Phoenix Adds Nearly 90,000 Jobs in February Year-Over-Year Numbershttps://www.phoenix.gov/newsroom/ced/2286Community and Economic Development3/28/2022 2:30:00 PMhttps://www.phoenix.gov/newssite/Lists/NewsArticle/Attachments/2286/AdobeStock_364843654.jpegPhoenix Adds Nearly 90,000 Jobs in February Year-Over-Year Numbers<div class="ExternalClass5DD46A203EED4C23AD9D6C0AB4C7337D"><html> <p>​Greater Phoenix added nearly 90,000 new hires over the past year, according to the latest employment reporter from the Arizona Office of Economic Opportunity. The metropolitan area unemployment rate continued to fall, dipping to 3.1 percent, down 0.1 percent from January and down from 6.7 percent a year ago.<br></p> <p style="text-align:center;"> <em>By Eric Jay Toll for PHXNewsroom</em> <br> </p> <p>Most hires took positions in the food and beverage industry sector reflecting seasonal hiring, increased tourism and more new restaurants opening this year than last February. Nearly 21,000 new positions were filled in the sector.</p> <p>Retail hiring was also strong with almost 15,000 new hires compared to last year. </p> <p>Professional, technical and scientific positions placed third, in a strong showing once again. More than 12,000 new positions were filled in the sector over the past year. The professional sector has been among the top three hiring sectors for the last five months in a row. This is the first time in the last five years the sector has had so many consecutive months of significantly increased hiring.</p> <p>Jobs in the scientific sectors reflect Phoenix’s nation-leading position in life sciences hiring, according to the CBRE 2022 Life Sciences market report.</p> <p>Arizona’s unemployment rate dropped to 3.6 percent, down from 3.7 percent in January and 6 percent a year earlier. The state added nearly 127,000 jobs in year-over-year comparisons with 30 percent of jobs statewide landing in areas other than Greater Phoenix. Dining and retail showed the greatest growth statewide outside the Phoenix metropolitan area.</p> <p>Manufacturing hiring continued its Greater Phoenix growth adding 5,400 jobs compared to February 2021 and outstripping construction hiring again. Another 7,500 jobs were added in health care hiring.</p> <p>Greater Phoenix continues to be among the strongest markets for hiring compared to other major metropolitan areas around the country, according to data from the U.S. Bureau of Labor Statistics.</p> <p> <br> <br> </p> <p> <br> </p> </html></div>https://www.phoenix.gov/econdevNewscedCED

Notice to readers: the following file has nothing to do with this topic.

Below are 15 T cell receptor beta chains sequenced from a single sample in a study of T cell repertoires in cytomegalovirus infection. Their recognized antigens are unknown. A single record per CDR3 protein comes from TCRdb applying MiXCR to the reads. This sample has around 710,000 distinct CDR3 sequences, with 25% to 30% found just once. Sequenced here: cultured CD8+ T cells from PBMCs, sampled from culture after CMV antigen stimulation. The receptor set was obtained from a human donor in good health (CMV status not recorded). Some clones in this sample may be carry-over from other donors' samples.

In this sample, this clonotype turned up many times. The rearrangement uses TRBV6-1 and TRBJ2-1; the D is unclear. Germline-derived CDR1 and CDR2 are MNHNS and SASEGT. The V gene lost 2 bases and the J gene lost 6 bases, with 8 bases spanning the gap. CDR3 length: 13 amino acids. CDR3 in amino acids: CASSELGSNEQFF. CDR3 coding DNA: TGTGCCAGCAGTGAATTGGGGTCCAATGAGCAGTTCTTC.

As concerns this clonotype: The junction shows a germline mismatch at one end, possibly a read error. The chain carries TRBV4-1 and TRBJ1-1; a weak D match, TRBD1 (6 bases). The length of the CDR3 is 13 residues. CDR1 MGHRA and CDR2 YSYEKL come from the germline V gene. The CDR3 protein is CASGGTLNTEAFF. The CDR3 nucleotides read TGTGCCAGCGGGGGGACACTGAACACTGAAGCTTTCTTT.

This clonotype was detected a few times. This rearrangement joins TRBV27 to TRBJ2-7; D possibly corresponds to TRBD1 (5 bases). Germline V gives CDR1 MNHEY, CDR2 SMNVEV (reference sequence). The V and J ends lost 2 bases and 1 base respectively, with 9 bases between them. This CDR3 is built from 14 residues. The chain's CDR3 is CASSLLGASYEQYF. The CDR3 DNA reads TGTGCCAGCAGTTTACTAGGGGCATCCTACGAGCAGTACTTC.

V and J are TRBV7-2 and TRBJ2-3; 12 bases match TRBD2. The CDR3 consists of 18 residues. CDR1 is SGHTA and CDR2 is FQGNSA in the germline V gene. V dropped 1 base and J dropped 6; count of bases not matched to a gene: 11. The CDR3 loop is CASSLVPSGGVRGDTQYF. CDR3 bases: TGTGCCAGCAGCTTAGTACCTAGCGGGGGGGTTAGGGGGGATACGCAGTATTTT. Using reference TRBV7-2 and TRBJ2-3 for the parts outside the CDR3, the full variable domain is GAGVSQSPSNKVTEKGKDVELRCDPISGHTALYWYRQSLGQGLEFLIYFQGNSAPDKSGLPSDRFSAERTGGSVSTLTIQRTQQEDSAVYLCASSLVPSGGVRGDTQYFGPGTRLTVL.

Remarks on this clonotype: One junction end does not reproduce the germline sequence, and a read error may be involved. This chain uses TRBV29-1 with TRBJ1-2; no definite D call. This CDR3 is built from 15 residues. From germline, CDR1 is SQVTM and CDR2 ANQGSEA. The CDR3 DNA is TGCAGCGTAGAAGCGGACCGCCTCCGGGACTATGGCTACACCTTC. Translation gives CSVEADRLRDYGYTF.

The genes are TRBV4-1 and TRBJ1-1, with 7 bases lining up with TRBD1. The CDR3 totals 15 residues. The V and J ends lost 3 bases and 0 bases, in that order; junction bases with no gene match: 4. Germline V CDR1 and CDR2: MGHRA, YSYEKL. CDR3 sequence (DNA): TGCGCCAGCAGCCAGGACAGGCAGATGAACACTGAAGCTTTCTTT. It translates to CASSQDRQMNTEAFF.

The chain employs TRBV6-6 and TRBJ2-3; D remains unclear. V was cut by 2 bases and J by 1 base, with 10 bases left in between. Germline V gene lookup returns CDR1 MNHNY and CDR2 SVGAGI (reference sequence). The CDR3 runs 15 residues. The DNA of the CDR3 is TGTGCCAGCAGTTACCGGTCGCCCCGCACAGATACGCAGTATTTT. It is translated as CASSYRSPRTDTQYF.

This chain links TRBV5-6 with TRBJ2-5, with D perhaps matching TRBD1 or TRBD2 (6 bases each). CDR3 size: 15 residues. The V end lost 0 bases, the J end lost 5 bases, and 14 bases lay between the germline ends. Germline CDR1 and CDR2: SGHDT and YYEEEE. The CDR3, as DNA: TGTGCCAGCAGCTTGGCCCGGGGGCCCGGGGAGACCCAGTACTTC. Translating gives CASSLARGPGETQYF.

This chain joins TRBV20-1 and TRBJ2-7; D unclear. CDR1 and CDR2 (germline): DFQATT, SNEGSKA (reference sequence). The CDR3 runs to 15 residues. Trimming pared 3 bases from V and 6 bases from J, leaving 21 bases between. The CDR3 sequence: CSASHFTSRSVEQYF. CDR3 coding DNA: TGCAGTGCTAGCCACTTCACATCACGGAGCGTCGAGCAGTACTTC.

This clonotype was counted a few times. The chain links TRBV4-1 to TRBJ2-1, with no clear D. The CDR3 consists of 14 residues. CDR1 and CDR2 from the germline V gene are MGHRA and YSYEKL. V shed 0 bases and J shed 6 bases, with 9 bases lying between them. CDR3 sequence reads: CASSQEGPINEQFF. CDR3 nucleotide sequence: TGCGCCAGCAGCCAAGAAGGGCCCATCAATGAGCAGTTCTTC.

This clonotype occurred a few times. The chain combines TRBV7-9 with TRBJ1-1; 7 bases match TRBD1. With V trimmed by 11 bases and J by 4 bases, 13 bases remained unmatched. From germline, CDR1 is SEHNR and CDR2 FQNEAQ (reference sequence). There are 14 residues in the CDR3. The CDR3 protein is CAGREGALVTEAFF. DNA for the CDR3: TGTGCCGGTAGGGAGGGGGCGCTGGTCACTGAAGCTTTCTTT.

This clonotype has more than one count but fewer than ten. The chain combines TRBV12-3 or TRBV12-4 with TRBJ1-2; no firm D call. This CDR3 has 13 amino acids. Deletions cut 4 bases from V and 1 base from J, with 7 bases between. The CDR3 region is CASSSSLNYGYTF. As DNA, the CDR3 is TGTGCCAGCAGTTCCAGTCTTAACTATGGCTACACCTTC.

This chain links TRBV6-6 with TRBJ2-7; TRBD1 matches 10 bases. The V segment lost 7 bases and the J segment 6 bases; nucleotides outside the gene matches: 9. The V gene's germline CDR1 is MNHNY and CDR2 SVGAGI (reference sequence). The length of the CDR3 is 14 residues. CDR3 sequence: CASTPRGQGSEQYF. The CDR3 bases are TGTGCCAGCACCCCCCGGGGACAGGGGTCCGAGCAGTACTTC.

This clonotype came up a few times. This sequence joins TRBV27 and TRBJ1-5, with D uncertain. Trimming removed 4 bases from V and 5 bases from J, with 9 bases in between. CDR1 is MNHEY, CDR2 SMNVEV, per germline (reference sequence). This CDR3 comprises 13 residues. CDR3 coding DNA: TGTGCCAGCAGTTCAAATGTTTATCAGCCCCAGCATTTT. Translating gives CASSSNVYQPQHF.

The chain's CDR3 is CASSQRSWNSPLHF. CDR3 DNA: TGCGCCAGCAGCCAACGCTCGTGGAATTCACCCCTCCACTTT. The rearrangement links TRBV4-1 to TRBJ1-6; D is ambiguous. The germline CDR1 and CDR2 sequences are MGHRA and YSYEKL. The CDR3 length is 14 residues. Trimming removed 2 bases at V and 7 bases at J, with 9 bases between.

Phoenix Expands the Bio Research Campus Brand; Welcome the ‘Phoenix Bioscience Core’https://www.phoenix.gov/newsroom/ced/2280Community and Economic Development3/23/2022 4:00:00 PMhttps://www.phoenix.gov/newssite/Lists/NewsArticle/Attachments/2280/BIO 20220104 PBC Video Thumbnail.jpghttps://youtu.be/wMA9blusmSsPhoenix Expands the Bio Research Campus Brand; Welcome the ‘Phoenix Bioscience Core’<div class="ExternalClass29D03E1BB7804A9AA00A6733580CB305"><html> <p>​Health-advancing discoveries underway in Phoenix show promise that the cure for cancers comes through the city’s biosciences ecosystem. </p> <p style="text-align:center;"> <em>By Eric Jay Toll for the PHXNewsroom</em> <br> </p> <p>The reason is the 30-acre Downtown bioresearch and discovery campus located between Fifth and Seventh streets in the city’s core. Bustling from a more than $600 million investment by the City of Phoenix and its partners, the campus is the core of a bio and life science ecosystem that rolls outward across the city and throughout Greater Phoenix.</p> <p>Recognizing its role at the center of driving translational discovery, Phoenix is rebranding the campus as the Phoenix Bioscience Core. The core partnership involves various major bioscience research organizations, including the Arizona Board of Regents, Arizona State University, Northern Arizona University, University of Arizona, Translational Genomics Research Institute (TGen), Dignity Health and others. </p> <p>“Our bioscience landscape has expanded exponentially from the campus approach we first imagined for downtown,” said Phoenix Mayor Kate Gallego. “Phoenix is now a center for treatments discovered and cures delivered. We lead the nation in bioscience job growth, and are recognized among the top five emerging life science markets. It is the right time to update our image to mirror this growth in medical technology, life sciences and medical devices.”</p> <p>Located on the edge of the Roosevelt Row Arts District and within the heart of the Evans Churchill neighborhood, the Phoenix Bioscience Core physical boundaries fall between Monroe and Garfield streets, and from Fourth to Seventh streets. With more than 20 institutes of research excellence located on or within a 2-mile radius of the PBC, bioscience companies have unprecedented collaboration partnership opportunities to accelerate novel innovations.</p> <p>“When the Flinn Foundation proposed that Phoenix follow the Arizona Bioscience Roadmap in 2002, few saw it as anything more than a dream,” said the Mayor. “Today, we’re seeing the destination at the end of that journey with our Downtown campus at its core.”</p> <p>Over the past two years, brokerage CBRE placed Phoenix in the top ranks of its life sciences scorecard. This year, the report showed Phoenix with the fastest-growing increase in life science jobs, more than any bio legacy market. Only Boston has more new bioscience facilities under development than Phoenix.</p> <p>The branding refresh doesn’t change the classic stylized Phoenix and globe depicting the core’s connection to the world of science from Phoenix; the new name will begin appearing around the Downtown campus and in marketing materials at the Bio International Conference in San Diego this summer.<br></p><div><br></div> </html></div>https://www.phoenix.gov/econdevVideocedCED